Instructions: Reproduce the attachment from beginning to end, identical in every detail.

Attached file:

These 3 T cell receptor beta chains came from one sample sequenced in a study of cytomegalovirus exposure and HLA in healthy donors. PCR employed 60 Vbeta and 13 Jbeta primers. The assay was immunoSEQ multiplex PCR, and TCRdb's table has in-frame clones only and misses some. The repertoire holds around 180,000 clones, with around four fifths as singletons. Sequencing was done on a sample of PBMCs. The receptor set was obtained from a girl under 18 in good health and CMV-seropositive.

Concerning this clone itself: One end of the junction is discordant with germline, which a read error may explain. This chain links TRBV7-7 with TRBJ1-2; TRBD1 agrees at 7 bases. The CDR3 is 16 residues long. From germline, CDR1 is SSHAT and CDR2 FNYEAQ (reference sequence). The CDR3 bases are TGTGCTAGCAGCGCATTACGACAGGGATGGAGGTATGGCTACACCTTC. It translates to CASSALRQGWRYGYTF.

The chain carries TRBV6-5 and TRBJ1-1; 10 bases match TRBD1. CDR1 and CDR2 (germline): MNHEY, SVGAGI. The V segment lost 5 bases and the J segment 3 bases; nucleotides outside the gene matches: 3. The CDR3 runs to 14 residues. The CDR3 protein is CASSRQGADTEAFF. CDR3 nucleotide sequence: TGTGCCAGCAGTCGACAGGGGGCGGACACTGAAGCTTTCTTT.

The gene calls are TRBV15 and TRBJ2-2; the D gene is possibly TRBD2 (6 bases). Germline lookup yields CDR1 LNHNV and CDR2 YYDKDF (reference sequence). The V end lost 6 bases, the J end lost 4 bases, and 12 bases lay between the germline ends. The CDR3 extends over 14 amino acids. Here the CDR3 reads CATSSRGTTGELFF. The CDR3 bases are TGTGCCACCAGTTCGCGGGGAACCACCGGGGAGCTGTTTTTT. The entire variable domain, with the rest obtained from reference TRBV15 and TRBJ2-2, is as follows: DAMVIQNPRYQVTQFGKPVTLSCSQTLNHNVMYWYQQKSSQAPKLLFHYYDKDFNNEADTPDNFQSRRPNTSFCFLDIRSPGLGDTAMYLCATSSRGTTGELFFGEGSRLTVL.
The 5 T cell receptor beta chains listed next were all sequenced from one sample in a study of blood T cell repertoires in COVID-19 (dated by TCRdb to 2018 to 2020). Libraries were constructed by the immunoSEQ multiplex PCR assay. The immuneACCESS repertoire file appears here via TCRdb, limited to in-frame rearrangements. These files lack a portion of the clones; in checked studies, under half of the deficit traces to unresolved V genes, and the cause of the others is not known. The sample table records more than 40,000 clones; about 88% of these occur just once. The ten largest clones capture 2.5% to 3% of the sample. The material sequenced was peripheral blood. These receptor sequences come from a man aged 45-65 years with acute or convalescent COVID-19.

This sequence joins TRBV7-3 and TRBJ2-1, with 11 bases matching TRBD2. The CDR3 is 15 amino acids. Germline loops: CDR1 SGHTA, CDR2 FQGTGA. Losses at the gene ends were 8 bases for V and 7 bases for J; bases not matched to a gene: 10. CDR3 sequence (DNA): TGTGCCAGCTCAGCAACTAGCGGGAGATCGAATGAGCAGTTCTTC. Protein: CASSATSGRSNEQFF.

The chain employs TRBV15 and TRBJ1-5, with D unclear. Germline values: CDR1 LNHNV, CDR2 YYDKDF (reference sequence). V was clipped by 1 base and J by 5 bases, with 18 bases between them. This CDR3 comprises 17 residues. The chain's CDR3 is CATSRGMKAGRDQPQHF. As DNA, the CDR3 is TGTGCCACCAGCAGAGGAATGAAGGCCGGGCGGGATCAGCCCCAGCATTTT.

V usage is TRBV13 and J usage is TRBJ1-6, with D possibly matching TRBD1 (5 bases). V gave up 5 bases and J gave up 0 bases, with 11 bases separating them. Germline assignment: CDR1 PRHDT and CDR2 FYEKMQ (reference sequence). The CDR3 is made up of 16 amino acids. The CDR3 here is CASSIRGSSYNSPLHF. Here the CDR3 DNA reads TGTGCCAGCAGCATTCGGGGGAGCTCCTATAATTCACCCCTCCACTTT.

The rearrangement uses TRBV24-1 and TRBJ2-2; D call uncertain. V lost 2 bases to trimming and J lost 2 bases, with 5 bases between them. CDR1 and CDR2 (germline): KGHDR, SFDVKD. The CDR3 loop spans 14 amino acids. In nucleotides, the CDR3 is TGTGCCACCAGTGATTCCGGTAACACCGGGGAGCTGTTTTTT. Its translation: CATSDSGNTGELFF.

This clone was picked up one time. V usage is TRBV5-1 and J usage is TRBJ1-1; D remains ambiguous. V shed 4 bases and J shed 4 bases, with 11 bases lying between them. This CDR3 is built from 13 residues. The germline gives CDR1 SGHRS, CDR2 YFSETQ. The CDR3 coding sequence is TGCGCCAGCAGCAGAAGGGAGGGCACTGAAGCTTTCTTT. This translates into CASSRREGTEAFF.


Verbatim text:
These 3 T cell receptor beta chains came from one sample sequenced in a study of cytomegalovirus exposure and HLA in healthy donors. PCR employed 60 Vbeta and 13 Jbeta primers. The assay was immunoSEQ multiplex PCR, and TCRdb's table has in-frame clones only and misses some. The repertoire holds around 180,000 clones, with around four fifths as singletons. Sequencing was done on a sample of PBMCs. The receptor set was obtained from a girl under 18 in good health and CMV-seropositive.

Concerning this clone itself: One end of the junction is discordant with germline, which a read error may explain. This chain links TRBV7-7 with TRBJ1-2; TRBD1 agrees at 7 bases. The CDR3 is 16 residues long. From germline, CDR1 is SSHAT and CDR2 FNYEAQ (reference sequence). The CDR3 bases are TGTGCTAGCAGCGCATTACGACAGGGATGGAGGTATGGCTACACCTTC. It translates to CASSALRQGWRYGYTF.

The chain carries TRBV6-5 and TRBJ1-1; 10 bases match TRBD1. CDR1 and CDR2 (germline): MNHEY, SVGAGI. The V segment lost 5 bases and the J segment 3 bases; nucleotides outside the gene matches: 3. The CDR3 runs to 14 residues. The CDR3 protein is CASSRQGADTEAFF. CDR3 nucleotide sequence: TGTGCCAGCAGTCGACAGGGGGCGGACACTGAAGCTTTCTTT.

The gene calls are TRBV15 and TRBJ2-2; the D gene is possibly TRBD2 (6 bases). Germline lookup yields CDR1 LNHNV and CDR2 YYDKDF (reference sequence). The V end lost 6 bases, the J end lost 4 bases, and 12 bases lay between the germline ends. The CDR3 extends over 14 amino acids. Here the CDR3 reads CATSSRGTTGELFF. The CDR3 bases are TGTGCCACCAGTTCGCGGGGAACCACCGGGGAGCTGTTTTTT. The entire variable domain, with the rest obtained from reference TRBV15 and TRBJ2-2, is as follows: DAMVIQNPRYQVTQFGKPVTLSCSQTLNHNVMYWYQQKSSQAPKLLFHYYDKDFNNEADTPDNFQSRRPNTSFCFLDIRSPGLGDTAMYLCATSSRGTTGELFFGEGSRLTVL.
The 5 T cell receptor beta chains listed next were all sequenced from one sample in a study of blood T cell repertoires in COVID-19 (dated by TCRdb to 2018 to 2020). Libraries were constructed by the immunoSEQ multiplex PCR assay. The immuneACCESS repertoire file appears here via TCRdb, limited to in-frame rearrangements. These files lack a portion of the clones; in checked studies, under half of the deficit traces to unresolved V genes, and the cause of the others is not known. The sample table records more than 40,000 clones; about 88% of these occur just once. The ten largest clones capture 2.5% to 3% of the sample. The material sequenced was peripheral blood. These receptor sequences come from a man aged 45-65 years with acute or convalescent COVID-19.

This sequence joins TRBV7-3 and TRBJ2-1, with 11 bases matching TRBD2. The CDR3 is 15 amino acids. Germline loops: CDR1 SGHTA, CDR2 FQGTGA. Losses at the gene ends were 8 bases for V and 7 bases for J; bases not matched to a gene: 10. CDR3 sequence (DNA): TGTGCCAGCTCAGCAACTAGCGGGAGATCGAATGAGCAGTTCTTC. Protein: CASSATSGRSNEQFF.

The chain employs TRBV15 and TRBJ1-5, with D unclear. Germline values: CDR1 LNHNV, CDR2 YYDKDF (reference sequence). V was clipped by 1 base and J by 5 bases, with 18 bases between them. This CDR3 comprises 17 residues. The chain's CDR3 is CATSRGMKAGRDQPQHF. As DNA, the CDR3 is TGTGCCACCAGCAGAGGAATGAAGGCCGGGCGGGATCAGCCCCAGCATTTT.

V usage is TRBV13 and J usage is TRBJ1-6, with D possibly matching TRBD1 (5 bases). V gave up 5 bases and J gave up 0 bases, with 11 bases separating them. Germline assignment: CDR1 PRHDT and CDR2 FYEKMQ (reference sequence). The CDR3 is made up of 16 amino acids. The CDR3 here is CASSIRGSSYNSPLHF. Here the CDR3 DNA reads TGTGCCAGCAGCATTCGGGGGAGCTCCTATAATTCACCCCTCCACTTT.

The rearrangement uses TRBV24-1 and TRBJ2-2; D call uncertain. V lost 2 bases to trimming and J lost 2 bases, with 5 bases between them. CDR1 and CDR2 (germline): KGHDR, SFDVKD. The CDR3 loop spans 14 amino acids. In nucleotides, the CDR3 is TGTGCCACCAGTGATTCCGGTAACACCGGGGAGCTGTTTTTT. Its translation: CATSDSGNTGELFF.

This clone was picked up one time. V usage is TRBV5-1 and J usage is TRBJ1-1; D remains ambiguous. V shed 4 bases and J shed 4 bases, with 11 bases lying between them. This CDR3 is built from 13 residues. The germline gives CDR1 SGHRS, CDR2 YFSETQ. The CDR3 coding sequence is TGCGCCAGCAGCAGAAGGGAGGGCACTGAAGCTTTCTTT. This translates into CASSRREGTEAFF.